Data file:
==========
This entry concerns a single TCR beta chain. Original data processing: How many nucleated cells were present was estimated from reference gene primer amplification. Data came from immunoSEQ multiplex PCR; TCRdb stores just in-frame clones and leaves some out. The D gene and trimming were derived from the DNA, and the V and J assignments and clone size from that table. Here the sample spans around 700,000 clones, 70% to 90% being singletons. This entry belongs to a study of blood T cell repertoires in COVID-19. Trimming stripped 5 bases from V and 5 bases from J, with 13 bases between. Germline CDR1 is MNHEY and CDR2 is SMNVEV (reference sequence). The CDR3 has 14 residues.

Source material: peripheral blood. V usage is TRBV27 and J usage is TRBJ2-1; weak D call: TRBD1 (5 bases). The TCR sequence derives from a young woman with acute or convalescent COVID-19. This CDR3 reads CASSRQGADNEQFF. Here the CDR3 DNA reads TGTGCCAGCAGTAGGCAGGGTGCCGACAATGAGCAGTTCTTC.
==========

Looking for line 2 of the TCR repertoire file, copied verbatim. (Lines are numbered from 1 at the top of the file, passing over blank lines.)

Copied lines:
Source material: peripheral blood. V usage is TRBV27 and J usage is TRBJ2-1; weak D call: TRBD1 (5 bases). The TCR sequence derives from a young woman with acute or convalescent COVID-19. This CDR3 reads CASSRQGADNEQFF. Here the CDR3 DNA reads TGTGCCAGCAGTAGGCAGGGTGCCGACAATGAGCAGTTCTTC.